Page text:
D. W. Griffith—Independent Profile
The Birth of a Nation, producer Harry Aitken, and the rise and fall of
Excerpt from Hollywood Renegades by J. A. Aberdeen
Many of the SIMPP producers traced their independent filmmaking roots to
director D. W. Griffith. During the time before the development of the studio
system—a time known for its powerful directors who acted autonomously—D. W.
Griffith became the leading artistic and commercial filmmaker, and embodied the
independent spirit of movie production.
Born David Wark Griffith on January 22, 1875, Griffith was a stage actor and
playwright who entered the fledgling film industry during the era of the Edison
patents monopoly. D. W. Griffith transitioned from actor to director at the
American Biograph Company, one of the member studios of the Motion Picture
Patents Company (aka The Edison Trust). Between June 1908 and August 1913 he
directed over 450 shorts before leaving Biograph to make feature-length movies
without the hostility that characterized the retrogressive attitude of the
A. Aitken in 1916.
D. W. Griffith partnered with Harry E. Aitken, a film pioneer who had formed
Majestic films independent of the Trust. Aitken had also been one of the
founding members of the Motion Picture Sales and
Distirbution Company (commonly called the Sales
Company) along with several of the other "outlaw" defectors from
the Trust such as Carl Laemmle. In 1912 Aitken removed Majestic from the Sales
Company to form the Mutual Film Company. After Aitken's departure, Laemmle
renamed the Sales Company—the Universal Film Manufacturing Company.
The Birth of a Nation
W. Griffith, photo taken while operating as an independent
producer for the Mutual Film Corp. (Aberdeen
Collection). To purchase Aberdeen photos for reprint purposes click
Harry Aitken lured the famed director away from Biograph in December 1913,
and brought D. W. Griffith to Mutual to make some of his early features.
Unfortunately, Aitken and Griffith encountered hostile conditions among their
other independent peers. Harry Aitken ran into problems with Mutual when cost
overruns on Griffith's Civil War epic alarmed the studio. Aitken was forced to
reimburse the company, taking his and Griffith's production independent from the
studio. As it turned out, the film The Birth of a Nation (1915) became
one of the most profitable blockbusters in film history.
The move also showed that filmmakers could protect their creative vision by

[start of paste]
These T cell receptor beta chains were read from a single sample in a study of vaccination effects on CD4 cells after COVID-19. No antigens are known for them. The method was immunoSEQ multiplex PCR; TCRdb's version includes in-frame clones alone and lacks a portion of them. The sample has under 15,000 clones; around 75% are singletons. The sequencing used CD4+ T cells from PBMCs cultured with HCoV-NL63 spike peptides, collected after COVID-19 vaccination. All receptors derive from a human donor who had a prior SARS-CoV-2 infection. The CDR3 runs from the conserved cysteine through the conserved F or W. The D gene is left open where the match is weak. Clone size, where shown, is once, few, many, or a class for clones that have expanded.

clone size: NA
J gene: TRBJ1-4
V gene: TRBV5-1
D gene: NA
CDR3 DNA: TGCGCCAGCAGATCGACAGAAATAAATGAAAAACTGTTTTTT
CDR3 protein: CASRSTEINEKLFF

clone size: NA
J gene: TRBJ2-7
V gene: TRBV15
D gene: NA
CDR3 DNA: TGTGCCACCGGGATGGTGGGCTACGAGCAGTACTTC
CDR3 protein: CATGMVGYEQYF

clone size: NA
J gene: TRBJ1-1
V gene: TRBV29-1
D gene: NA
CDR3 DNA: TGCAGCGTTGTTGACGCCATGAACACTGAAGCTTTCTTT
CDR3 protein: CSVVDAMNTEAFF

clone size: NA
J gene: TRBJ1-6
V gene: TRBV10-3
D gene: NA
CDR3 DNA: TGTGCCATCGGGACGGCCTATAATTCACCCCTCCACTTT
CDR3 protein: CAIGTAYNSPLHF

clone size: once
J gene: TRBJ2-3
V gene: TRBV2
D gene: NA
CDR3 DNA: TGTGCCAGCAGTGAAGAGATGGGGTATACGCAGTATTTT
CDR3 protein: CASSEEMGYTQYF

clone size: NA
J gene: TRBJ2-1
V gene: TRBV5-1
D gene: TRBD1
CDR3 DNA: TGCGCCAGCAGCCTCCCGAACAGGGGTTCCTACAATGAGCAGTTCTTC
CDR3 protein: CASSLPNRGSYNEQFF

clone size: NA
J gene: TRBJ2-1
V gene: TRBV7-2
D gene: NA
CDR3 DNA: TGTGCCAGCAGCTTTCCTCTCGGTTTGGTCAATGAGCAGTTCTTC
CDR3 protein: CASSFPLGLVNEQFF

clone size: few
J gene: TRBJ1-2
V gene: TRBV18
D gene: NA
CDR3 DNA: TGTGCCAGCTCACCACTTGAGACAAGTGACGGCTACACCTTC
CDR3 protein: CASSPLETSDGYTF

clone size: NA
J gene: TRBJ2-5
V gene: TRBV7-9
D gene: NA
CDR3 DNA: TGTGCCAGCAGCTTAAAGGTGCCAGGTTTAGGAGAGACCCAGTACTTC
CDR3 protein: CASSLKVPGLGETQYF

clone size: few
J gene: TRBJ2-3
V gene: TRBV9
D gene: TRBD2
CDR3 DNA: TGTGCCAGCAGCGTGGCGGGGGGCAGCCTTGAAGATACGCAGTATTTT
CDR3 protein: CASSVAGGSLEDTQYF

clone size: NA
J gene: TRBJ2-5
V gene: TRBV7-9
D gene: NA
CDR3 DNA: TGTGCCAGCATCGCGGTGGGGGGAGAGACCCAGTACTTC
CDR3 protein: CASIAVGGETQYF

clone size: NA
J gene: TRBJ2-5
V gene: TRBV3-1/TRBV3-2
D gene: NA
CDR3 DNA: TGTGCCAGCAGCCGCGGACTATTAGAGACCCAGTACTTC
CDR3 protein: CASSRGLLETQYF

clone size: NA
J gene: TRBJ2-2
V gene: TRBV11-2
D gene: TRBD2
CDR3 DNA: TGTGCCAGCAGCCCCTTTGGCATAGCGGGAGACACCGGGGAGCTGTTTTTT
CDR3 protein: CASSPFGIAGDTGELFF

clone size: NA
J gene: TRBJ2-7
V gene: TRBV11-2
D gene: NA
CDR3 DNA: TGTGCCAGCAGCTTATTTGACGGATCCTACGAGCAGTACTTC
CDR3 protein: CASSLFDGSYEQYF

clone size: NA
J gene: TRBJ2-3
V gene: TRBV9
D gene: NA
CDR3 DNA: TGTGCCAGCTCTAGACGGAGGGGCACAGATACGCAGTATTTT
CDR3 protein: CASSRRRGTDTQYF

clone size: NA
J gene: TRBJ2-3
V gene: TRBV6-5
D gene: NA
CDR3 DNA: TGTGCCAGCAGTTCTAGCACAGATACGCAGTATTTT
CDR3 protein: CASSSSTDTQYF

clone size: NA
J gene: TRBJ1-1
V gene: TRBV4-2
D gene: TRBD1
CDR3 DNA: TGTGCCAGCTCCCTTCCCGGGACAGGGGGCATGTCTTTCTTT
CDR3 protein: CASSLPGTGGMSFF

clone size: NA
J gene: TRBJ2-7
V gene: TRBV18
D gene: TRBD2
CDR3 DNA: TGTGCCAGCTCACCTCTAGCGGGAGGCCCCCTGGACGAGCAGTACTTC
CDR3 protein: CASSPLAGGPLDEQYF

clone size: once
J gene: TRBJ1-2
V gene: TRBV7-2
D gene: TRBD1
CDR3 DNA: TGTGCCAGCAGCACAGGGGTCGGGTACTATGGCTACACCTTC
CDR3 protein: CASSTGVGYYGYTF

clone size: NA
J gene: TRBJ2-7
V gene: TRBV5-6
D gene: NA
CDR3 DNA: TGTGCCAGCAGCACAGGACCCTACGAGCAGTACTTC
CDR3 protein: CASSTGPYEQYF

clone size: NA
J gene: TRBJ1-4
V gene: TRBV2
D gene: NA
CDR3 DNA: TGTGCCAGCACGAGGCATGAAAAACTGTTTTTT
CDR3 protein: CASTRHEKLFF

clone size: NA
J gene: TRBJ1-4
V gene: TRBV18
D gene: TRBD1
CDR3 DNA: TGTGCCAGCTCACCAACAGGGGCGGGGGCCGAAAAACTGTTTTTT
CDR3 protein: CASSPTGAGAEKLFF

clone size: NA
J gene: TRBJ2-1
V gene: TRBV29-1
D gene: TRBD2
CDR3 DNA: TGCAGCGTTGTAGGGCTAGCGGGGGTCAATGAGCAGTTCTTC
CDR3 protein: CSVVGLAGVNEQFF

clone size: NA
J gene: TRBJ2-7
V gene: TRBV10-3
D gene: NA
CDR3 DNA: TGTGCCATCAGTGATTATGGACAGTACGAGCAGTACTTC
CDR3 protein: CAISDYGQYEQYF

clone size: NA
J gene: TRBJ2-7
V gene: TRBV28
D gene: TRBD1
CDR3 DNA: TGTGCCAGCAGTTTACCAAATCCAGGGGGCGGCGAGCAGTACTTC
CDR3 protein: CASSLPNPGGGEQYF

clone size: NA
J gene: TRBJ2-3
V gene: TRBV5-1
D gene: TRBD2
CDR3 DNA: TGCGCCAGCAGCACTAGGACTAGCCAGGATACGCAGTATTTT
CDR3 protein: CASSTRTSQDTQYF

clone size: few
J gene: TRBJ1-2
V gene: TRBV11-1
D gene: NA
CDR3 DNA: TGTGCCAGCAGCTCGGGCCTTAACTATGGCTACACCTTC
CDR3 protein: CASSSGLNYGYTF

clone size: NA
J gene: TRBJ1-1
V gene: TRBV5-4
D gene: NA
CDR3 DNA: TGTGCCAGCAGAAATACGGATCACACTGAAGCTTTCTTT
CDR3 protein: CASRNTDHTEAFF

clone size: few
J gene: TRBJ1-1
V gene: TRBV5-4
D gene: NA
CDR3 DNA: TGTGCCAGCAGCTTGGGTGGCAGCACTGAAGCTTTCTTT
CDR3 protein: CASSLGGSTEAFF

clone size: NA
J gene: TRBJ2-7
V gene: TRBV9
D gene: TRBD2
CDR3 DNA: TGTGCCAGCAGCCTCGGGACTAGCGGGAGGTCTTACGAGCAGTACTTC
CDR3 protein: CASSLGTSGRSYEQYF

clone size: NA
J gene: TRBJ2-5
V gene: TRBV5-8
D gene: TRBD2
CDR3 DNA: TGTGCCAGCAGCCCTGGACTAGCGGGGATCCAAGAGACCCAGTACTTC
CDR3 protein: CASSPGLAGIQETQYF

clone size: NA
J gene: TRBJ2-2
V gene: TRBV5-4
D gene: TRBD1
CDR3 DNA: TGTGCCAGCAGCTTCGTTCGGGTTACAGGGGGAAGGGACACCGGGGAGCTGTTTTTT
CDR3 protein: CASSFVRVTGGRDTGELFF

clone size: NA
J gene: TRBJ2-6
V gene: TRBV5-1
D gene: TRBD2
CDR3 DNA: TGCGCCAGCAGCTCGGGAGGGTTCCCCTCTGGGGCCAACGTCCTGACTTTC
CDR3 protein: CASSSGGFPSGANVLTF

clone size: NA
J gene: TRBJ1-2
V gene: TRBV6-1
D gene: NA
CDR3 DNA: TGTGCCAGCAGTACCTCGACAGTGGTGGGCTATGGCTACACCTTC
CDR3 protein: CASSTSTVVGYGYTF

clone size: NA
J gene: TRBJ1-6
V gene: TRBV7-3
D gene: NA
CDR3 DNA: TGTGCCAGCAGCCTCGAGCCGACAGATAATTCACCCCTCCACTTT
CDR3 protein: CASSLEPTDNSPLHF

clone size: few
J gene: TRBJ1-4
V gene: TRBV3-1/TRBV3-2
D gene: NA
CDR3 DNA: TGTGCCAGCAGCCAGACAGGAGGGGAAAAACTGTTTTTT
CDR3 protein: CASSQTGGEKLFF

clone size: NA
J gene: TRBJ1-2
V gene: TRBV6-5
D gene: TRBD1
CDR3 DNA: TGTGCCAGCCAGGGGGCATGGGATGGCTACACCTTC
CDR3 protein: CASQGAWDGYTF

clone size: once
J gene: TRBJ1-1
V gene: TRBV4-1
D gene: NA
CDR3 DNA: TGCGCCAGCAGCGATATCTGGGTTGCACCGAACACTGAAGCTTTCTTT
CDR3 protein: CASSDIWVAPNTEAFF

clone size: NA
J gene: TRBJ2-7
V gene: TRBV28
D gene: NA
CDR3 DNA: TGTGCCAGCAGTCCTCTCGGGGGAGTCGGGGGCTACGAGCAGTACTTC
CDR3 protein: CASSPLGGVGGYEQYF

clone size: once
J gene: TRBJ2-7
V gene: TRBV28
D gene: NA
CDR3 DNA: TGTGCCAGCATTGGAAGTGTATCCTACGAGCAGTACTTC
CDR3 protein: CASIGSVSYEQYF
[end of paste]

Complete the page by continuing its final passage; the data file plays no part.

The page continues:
going independent, and insure a hefty box office reward without having to put up
with studio interference. We can see that even though the Edison Trust was not
yet dismantled, the independent-spirited filmmakers were beginning to feel
opposition from the rise of the new studio regime. This also serves as another
illustration of how independents (in this case the studios who defected from the
Trust) as soon as they reached a point a relative stability, began to persecute
Despite the success of The Birth of a Nation (or perhaps in
retaliation due to its unexpected success), Mutual subsequently ousted Aitken.
Later the studio lured Charlie Chaplin away from
Essanay, another one of the
Patents Trust companies, to make two-reel comedies under the Lone Star Mutual
banner. Fourteen months and 12 films later in 1917, Chaplin left Mutual to
become an independent producer and start making feature films.
H. Ince - portrait by Witzel.
Meanwhile Harry Aitken, who accumulated a personal fortune from The Birth
of a Nation, masterminded the July 1915 agreement to organize the
illustrious Triangle Pictures Corporation. Auspicious but ill-fated, Triangle
was envisioned as a prestige studio based on the producing abilities of ace
filmmakers D. W. Griffith, Thomas Ince, and Mack Sennett. The studio suffered
from bloat, and lost all three of its principle producers in 1917. Triangle
gradually dwindled, and was swallowed by the emerging Hollywood studios. The
triangle-shaped Culver City lot was sold to Goldwyn Pictures, later to become
the home of Metro-Goldwyn-Mayer. Triangle's high-profile contracts were absorbed
in the rise of Paramount, and Aitken became a forgotten would-be mogul.
Pictures' three founders with SIMPP's Charlie Chaplin. From left to right:
Thomas Ince, Chaplin, Mack Sennett, and D. W. Griffith.
Information on the Motion Picture Patents Company, General
Film Company, and Motion Picture Distributing and Sales Company from Bowser, pp.
27-36, 79-85, 221; Lahue, Dreams for Sale, pp. 19-22; Stanley, The
Celluloid Empire, pp. 12-18; Hampton, History of the American Film
Industry, pp. 64-82; Jacobs, The Rise of the American Film, pp.
81-94, and Ramsaye, A Million and One Nights, pp. 526-527.
Collapse of Triangle—Zukor outlines his plans for the former
Triangle contract talent: Adolph Zukor to Jesse L. Lasky, telegram, June 26,
1917, Cecil B. DeMille Archives, Harold B. Lee Library, Brigham Young
University, Provo, Utah.